The coronavirus pandemic is spurring on a big shift in the memory chip market.
Citigroup analysts led by Peter Lee said in a note this week that the COVID-era is pushing ahead a shift toward online and automation in manufacturing, particularly when it comes to digital infrastructure led by Multi-Access Edge Computing, or MEC, and the trend is sure to continue in a post-coronavirus world.
MEC, also referred to as edge computing, refers to a cloud-based IT service environment that’s found at the edge of a network that brings the data being processed to where the data is being used.
“Specifically, we expect the services sector to increase its reliance on the online space and the manufacturing sector to expedite its shift toward automation/smart factories while industrial infrastructure sees an increasingly larger role of digital infrastructure, especially with the rollout of 5G,” Lee wrote in the note to clients.
According to the Citi analysts, cloud and MEC may join up to handle high-computing tests that edge devices like smartphones and laptops previously handled, and said MEC could also play a big role in online and automation services and cloud streaming gaming.
Given this, demand for DRAM (dynamic random-access memory) will see compound annual growth of 35%.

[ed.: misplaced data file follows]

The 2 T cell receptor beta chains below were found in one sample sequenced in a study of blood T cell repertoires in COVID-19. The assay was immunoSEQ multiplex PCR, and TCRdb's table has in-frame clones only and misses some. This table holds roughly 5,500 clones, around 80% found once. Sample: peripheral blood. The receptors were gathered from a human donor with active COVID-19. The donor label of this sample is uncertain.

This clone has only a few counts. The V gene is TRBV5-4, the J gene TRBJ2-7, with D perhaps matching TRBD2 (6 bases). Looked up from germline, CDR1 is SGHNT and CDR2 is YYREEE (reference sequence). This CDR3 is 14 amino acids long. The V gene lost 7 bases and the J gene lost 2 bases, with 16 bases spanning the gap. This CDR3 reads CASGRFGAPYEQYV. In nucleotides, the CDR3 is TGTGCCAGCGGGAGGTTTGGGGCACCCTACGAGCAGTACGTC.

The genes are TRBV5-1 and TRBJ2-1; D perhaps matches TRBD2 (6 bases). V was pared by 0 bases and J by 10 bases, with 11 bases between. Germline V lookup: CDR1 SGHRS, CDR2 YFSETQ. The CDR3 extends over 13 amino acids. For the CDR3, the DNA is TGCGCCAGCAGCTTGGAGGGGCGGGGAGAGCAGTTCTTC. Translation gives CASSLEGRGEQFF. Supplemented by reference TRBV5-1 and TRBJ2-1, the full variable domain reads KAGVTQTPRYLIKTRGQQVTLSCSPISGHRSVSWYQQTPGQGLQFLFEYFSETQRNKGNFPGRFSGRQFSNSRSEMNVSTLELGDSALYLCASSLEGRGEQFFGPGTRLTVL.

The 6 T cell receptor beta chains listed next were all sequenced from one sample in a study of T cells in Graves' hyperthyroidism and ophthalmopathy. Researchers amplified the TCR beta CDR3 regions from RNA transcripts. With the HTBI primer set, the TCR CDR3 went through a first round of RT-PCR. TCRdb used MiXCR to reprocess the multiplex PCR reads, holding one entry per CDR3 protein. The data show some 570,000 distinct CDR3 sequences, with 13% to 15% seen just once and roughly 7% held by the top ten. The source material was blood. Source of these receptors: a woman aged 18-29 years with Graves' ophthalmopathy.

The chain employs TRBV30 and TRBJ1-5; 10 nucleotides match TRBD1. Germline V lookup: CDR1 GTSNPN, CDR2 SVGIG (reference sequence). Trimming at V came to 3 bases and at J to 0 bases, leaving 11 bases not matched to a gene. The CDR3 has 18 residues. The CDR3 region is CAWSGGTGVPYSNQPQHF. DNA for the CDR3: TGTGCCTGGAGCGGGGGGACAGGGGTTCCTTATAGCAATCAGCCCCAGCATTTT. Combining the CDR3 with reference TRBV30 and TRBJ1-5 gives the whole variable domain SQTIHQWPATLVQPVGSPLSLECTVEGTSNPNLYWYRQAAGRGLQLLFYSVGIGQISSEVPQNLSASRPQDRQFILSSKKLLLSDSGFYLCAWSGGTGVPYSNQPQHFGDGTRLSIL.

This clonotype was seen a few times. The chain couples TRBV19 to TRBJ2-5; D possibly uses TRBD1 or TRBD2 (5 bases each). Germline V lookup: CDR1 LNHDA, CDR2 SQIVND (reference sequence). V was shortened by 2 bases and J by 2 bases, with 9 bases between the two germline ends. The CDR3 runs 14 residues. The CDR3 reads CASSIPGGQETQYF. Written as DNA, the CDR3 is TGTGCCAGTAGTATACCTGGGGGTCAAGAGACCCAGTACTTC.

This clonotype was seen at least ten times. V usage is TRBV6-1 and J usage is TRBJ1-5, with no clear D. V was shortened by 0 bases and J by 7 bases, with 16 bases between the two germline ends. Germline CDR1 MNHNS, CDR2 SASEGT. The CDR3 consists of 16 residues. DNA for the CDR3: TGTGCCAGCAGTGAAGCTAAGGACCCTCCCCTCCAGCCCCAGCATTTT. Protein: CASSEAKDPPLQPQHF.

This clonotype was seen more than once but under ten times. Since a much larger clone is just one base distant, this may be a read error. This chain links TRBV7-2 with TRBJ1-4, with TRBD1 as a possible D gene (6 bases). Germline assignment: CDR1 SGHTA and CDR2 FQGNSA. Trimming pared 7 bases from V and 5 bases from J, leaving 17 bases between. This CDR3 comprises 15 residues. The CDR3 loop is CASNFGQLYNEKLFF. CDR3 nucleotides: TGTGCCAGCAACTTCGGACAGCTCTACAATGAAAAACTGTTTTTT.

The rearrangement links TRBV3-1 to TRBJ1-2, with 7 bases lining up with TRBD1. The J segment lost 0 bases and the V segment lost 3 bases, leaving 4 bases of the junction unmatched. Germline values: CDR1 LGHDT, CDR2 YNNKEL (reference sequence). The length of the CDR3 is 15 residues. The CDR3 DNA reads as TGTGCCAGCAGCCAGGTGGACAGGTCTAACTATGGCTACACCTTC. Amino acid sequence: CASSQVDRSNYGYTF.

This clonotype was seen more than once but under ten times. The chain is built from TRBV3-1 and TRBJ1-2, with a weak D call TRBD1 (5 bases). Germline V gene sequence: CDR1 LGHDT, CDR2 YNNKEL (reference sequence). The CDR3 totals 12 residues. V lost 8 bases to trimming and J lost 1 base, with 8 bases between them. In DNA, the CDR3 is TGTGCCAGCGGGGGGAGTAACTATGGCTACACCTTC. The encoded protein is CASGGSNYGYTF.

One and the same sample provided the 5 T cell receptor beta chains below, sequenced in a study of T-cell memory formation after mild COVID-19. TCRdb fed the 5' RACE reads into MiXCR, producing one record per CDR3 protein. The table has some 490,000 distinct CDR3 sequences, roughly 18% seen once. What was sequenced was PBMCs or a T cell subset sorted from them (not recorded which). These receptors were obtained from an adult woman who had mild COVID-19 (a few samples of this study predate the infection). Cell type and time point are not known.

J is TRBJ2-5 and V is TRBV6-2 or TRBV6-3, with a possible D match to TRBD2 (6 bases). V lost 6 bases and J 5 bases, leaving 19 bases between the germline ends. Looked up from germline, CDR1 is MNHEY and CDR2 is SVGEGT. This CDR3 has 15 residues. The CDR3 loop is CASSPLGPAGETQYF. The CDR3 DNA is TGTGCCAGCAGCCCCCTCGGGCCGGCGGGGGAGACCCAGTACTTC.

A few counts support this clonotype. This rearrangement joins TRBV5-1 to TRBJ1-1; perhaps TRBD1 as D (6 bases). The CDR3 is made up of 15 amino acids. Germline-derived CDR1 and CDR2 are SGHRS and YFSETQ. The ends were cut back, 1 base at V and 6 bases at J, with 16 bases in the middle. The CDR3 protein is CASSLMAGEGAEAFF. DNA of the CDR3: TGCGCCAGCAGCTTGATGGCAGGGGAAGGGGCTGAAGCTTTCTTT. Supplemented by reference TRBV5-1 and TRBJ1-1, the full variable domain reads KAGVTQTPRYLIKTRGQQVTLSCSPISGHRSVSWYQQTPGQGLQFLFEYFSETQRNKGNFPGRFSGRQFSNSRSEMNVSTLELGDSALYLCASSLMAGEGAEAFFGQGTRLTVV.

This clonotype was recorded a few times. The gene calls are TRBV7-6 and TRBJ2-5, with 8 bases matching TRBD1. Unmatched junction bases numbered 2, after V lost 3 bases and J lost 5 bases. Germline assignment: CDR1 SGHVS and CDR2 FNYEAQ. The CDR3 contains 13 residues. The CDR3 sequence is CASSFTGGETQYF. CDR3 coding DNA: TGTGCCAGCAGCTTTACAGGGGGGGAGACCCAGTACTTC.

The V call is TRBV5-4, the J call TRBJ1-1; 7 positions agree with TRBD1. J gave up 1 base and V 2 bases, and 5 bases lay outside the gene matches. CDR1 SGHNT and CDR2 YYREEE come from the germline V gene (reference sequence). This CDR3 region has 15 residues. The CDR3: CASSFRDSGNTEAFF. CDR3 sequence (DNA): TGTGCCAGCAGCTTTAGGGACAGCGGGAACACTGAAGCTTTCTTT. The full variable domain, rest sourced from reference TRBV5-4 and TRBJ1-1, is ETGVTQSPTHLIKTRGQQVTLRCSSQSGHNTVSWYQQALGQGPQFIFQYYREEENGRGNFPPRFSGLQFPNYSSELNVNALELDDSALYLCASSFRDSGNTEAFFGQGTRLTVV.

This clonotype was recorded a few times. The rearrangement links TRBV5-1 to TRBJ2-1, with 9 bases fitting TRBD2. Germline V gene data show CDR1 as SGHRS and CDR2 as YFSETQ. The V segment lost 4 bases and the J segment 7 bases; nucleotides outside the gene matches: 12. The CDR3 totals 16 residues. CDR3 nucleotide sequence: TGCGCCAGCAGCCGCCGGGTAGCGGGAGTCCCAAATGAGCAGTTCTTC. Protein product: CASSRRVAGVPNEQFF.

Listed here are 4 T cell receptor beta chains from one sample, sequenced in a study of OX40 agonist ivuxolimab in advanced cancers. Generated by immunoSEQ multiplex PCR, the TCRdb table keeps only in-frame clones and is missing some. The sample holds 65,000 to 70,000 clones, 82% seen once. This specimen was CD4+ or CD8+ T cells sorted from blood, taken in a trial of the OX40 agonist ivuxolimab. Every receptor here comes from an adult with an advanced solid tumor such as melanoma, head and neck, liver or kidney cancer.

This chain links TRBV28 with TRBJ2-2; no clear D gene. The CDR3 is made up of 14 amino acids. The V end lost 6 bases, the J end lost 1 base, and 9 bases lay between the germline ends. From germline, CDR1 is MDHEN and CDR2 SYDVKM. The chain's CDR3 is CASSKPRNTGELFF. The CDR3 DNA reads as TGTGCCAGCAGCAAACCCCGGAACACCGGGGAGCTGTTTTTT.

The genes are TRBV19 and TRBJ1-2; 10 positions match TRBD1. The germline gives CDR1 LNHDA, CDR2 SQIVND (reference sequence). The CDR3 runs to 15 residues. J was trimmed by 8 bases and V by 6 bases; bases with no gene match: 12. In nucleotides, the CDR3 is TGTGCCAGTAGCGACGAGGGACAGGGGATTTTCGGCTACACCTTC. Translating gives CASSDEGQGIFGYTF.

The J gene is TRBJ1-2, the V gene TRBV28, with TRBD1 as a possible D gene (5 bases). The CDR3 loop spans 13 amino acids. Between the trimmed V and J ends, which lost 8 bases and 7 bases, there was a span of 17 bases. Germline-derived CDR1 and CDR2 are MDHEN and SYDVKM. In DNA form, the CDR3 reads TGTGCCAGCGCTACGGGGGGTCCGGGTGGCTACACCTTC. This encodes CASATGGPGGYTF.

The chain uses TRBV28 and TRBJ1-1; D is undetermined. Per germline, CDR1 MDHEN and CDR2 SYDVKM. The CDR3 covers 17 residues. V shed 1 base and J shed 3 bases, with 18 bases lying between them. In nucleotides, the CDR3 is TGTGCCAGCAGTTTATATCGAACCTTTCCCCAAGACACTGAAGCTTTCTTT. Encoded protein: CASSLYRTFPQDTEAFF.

While the coronavirus pandemic has hurt demand for smartphones and other devices, and thus demand for memory chips, the Citi analysts anticipate the global memory market will see a recovery beginning in the second quarter of 2021.
“The recovery will be supported, in our view, by memory demand recovery and limited supply growth,” Lee wrote.
This recovery in demand will be a boon for stocks like LAM Research (NASDAQ: LRCX), Tokyo Electron (OTC: TOELY), and Advantest (OTC: ATEYY), which the Citi analysts rate as buys as they are the best semiconductor production and memory tester picks.
As for MEC, the analysts say SK Telekom (NYSE: SKM) is best positioned.
Morgan Stanley analyst Joseph Moore also likes LAM Research, recently upgrading the stock to outperform.
Moore wrote that “multiple concerns have left us on the sidelines for a large move, and there are still myriad of challenges as we move through this year,” however, moving forward, “we favor LAM over peers given the higher exposure to memory… where we see trailing spending… improving from here.”